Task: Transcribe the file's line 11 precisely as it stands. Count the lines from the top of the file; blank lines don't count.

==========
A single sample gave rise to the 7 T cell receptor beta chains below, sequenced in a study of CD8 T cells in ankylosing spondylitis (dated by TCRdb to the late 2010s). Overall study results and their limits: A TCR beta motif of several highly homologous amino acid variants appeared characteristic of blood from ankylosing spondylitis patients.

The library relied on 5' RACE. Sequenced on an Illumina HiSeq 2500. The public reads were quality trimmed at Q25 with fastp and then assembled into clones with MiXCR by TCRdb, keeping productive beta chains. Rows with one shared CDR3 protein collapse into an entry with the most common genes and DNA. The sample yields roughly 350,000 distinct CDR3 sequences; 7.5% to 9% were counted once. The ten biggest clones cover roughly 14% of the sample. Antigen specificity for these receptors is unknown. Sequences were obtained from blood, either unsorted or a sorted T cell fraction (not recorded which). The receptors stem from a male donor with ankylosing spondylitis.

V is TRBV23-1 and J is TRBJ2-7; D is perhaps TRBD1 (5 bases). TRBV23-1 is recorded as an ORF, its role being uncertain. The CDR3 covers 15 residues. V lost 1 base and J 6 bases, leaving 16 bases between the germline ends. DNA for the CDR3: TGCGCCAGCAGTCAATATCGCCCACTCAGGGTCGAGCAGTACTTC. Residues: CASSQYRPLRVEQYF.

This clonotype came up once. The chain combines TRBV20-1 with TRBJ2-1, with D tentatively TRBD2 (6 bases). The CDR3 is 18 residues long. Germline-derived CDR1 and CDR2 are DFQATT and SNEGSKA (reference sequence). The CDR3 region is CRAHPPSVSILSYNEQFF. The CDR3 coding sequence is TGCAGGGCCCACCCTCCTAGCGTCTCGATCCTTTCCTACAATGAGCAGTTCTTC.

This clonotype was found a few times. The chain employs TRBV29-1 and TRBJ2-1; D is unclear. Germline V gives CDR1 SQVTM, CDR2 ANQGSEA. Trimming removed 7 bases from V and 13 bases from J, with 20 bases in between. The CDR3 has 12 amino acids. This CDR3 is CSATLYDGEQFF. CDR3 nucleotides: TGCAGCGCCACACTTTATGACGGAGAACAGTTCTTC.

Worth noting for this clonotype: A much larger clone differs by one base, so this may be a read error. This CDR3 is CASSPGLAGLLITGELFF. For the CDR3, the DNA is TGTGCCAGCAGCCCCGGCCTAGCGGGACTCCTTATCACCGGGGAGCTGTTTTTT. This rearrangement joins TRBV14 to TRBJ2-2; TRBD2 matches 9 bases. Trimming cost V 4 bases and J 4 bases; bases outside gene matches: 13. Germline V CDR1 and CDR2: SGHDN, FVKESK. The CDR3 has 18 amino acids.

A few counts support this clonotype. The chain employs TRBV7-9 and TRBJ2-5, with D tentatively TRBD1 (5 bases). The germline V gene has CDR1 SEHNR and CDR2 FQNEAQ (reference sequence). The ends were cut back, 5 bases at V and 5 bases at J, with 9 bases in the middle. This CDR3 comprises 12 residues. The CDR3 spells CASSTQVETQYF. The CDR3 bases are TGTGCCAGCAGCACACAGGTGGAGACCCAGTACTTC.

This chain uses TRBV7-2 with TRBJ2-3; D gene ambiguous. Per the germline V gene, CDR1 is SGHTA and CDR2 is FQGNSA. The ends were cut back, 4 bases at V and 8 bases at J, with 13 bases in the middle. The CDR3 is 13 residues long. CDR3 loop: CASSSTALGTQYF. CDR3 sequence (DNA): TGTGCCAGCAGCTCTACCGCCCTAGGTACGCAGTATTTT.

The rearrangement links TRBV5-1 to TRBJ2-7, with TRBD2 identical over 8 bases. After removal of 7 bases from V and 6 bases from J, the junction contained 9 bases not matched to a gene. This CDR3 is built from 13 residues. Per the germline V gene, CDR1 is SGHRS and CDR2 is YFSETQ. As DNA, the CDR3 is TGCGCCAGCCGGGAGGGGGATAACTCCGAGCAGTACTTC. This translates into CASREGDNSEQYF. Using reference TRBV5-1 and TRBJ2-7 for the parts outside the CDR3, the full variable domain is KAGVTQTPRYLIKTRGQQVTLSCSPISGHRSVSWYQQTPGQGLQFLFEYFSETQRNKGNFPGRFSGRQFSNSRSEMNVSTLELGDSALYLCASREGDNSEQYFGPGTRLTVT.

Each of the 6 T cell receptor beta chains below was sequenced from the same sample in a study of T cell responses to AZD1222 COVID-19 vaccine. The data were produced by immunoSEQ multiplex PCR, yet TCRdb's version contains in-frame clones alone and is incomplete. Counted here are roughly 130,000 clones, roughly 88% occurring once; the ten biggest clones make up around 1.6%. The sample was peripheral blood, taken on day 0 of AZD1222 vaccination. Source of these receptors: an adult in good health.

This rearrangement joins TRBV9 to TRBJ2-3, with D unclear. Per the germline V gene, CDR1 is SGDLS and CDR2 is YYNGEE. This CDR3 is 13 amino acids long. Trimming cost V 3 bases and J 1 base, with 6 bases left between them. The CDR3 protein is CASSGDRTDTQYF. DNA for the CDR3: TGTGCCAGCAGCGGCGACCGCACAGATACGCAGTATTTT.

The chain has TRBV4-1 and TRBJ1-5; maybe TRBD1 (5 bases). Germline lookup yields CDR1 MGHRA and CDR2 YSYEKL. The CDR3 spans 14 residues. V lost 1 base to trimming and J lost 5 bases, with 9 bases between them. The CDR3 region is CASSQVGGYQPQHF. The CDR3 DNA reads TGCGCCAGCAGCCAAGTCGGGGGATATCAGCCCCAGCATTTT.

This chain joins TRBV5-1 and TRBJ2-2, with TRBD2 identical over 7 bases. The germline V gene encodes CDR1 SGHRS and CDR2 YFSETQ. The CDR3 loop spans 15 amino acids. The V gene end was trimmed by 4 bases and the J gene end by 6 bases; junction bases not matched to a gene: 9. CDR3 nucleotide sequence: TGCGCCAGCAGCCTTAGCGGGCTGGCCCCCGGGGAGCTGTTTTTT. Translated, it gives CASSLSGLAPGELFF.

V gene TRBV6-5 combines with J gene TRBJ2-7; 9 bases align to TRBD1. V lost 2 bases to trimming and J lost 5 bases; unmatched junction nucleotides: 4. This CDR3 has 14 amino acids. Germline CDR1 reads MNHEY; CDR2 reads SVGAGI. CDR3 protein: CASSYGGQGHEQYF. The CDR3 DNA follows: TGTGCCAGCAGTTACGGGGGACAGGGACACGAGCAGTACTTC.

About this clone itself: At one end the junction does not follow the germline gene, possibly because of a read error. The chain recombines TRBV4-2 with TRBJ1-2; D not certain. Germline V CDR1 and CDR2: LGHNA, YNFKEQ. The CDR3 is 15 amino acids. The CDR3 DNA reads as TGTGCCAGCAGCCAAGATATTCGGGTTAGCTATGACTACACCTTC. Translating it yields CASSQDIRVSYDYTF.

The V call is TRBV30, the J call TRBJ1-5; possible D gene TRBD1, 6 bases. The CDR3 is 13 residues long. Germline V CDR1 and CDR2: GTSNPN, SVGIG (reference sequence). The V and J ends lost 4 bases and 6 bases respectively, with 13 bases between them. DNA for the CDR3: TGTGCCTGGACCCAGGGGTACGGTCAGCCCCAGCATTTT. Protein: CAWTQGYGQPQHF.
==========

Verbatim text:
This rearrangement joins TRBV9 to TRBJ2-3, with D unclear. Per the germline V gene, CDR1 is SGDLS and CDR2 is YYNGEE. This CDR3 is 13 amino acids long. Trimming cost V 3 bases and J 1 base, with 6 bases left between them. The CDR3 protein is CASSGDRTDTQYF. DNA for the CDR3: TGTGCCAGCAGCGGCGACCGCACAGATACGCAGTATTTT.